The Template

Every week, I maintain THE TEMPLATE, an award-winningWinner of the 2015 Plank Center Award (public relations org.) for commitment to mentorship. blog that's been viewed more than 1.5 million times by people all over the world. In every column, I provide step-by-step instruction to help you become a stronger communicator. Like I always say, "Write well, open doors!"

Want to be a Better Writer? Learn from the Greatest Obituary of All Time


I never met Harry Stamps, and before I saw his obituary this week, I had never even heard of him.

Once I read about the colorful Mississippian, I felt like I knew him my entire life.

That’s the power of great writing and why Harry Stamp’s obituary ranks as one of the best all time. The key to being memorable and meaningful: it’s all in the details.

Here’s the opening line:

Harry Weathersby Stamps, ladies’ man, foodie, natty dresser, and accomplished traveler, died on Saturday, March 9, 2013.

Did I pique your interest? Yea, I thought I might.

Second paragraph:

Harry was locally sourcing his food years before chefs in California starting using cilantro and arugula (both of which he hated). For his signature bacon and tomato sandwich, he procured 100% all white Bunny Bread from Georgia, Blue Plate mayonnaise from New Orleans, Sauer’s black pepper from Virginia, home grown tomatoes from outside Oxford, and Tennessee’s Benton bacon from his bacon-of-the-month subscription. As a point of pride, he purported to remember every meal he had eaten in his 80 years of life.

Wow. Incredible paragraph! Are you hungry yet?

Let’s break it down.

‘…all white Bunny Bread from Georgia, Blue Plate mayonnaise from New Orleans…’

There are two objects in this phrase and five descriptors. The writer could have told us Harry liked a sandwich with bread and mayo.

Booooring.

Instead, we learn so much more. The bread is all-white, made by a specific company called Bunny Bread and it’s from Georgia. The mayonnaise is produced by Blue Plate and hails from Nawlins.

What a delicious sandwich! And, in turn, what a fascinating person to eat such particular foods.

Let’s keep going.

He excelled at growing camellias, rebuilding houses after hurricanes, rocking, eradicating mole crickets from his front yard, composting pine needles, living within his means, outsmarting squirrels, never losing a game of competitive sickness, and reading any history book he could get his hands on.

Harry didn’t just plant flowers; he preferred camellias. He didn’t just build houses; he did so after hurricanes. He didn’t just love to read; he opted for any history book he could get his hands on.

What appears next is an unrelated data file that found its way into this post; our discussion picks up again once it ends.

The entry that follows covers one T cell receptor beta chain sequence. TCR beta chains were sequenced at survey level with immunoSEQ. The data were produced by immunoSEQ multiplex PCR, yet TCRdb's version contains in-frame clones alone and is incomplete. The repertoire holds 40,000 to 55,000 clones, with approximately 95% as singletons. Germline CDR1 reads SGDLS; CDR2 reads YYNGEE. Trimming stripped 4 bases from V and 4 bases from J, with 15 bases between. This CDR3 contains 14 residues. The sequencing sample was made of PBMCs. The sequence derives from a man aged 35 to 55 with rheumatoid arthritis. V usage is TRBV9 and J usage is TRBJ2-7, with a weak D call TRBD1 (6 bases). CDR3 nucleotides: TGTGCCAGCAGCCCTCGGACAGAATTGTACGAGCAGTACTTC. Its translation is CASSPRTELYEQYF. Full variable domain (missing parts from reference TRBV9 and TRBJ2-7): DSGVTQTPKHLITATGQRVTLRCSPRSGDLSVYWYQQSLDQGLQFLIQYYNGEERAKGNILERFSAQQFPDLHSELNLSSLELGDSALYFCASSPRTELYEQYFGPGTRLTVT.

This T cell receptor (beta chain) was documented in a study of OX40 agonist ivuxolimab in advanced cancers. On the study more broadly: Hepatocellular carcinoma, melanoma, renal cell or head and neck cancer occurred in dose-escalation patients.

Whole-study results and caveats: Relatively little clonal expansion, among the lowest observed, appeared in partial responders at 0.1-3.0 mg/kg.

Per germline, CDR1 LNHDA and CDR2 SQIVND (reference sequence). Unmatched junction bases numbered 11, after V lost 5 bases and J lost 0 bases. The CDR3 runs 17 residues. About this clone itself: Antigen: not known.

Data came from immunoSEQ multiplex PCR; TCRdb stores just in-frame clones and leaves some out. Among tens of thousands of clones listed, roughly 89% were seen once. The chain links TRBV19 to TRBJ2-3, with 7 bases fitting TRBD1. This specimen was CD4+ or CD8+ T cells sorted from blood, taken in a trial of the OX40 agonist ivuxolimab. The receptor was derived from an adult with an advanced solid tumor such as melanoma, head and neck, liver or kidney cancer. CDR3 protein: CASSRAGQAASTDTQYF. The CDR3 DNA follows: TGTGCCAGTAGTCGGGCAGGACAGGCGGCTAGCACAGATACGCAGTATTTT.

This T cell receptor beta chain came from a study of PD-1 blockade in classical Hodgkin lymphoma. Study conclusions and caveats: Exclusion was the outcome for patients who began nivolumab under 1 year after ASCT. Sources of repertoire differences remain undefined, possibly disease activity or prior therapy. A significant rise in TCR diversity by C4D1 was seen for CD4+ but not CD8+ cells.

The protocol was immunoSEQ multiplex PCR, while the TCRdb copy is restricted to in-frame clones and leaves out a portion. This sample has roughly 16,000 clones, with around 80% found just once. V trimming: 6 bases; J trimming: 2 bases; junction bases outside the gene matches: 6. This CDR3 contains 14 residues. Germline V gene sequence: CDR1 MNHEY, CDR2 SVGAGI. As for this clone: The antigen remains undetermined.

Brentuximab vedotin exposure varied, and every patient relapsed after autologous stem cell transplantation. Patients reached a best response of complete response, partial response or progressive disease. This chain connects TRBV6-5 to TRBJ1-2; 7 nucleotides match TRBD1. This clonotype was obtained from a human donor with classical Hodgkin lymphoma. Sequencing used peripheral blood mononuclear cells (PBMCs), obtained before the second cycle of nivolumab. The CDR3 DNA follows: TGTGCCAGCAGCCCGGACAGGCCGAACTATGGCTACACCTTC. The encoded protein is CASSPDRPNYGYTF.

Details. Details. Details.

Want more? Of course you do.

Harry took fashion cues from no one. His signature every day look was all his: a plain pocketed T-shirt designed by the fashion house Fruit of the Loom, his black-label elastic waist shorts worn above the navel and sold exclusively at the Sam’s on Highway 49, and a pair of old school Wallabees (who can even remember where he got those?) that were always paired with a grass-stained MSU baseball cap.

Again, tremendous use of language.

‘…plain pocketed T-shirt designed by the fashion house Fruit of the Loom..’ Vivid and tongue-in-cheek.

‘…his black-label elastic waist shorts worn above the navel…’ Above the navel really sells it.

‘…grass-stained MSU baseball cap…’ Can’t you picture that in your mind?

When I finished reading the obituary and left my computer, the image of Harry’s MSU (Mississippi State) hat stuck with me. If the writer had only told me Harry liked to wear hats, I would have forgotten right away. ‘Grass-stained,’ ‘MSU’ and ‘baseball cap’ are impossible to erase.

There are thousands of new obituaries on the Web each day. Harry’s emerged from an inconspicuous funeral home Web site in Biloxi, MS to become one of the most read stories on Yahoo!

It’s no secret why that happened: Harry’s life is so darn interesting and compelling.

Everyone loves a good story. In this age of social media, retweets and Facebook shares, powerful stories get passed around. They just do.

At the end of the obituary, one final gem:

‘He particularly hated Day Light Saving Time, which he referred to as The Devil’s Time. It is not lost on his family that he died the very day that he would have had to spring his clock forward. This can only be viewed as his final protest.

…the family asks that in honor of Harry that you write your Congressman and ask for the repeal of Day Light Saving Time. Harry wanted everyone to get back on the Lord’s Time.’

Harry Stamps: the greatest person I’ve ever known.

 

What’s your favorite part of Harry’s obituary? There are so many to choose from!

Share below!

Featured photo: West Midlands Police (Flickr)

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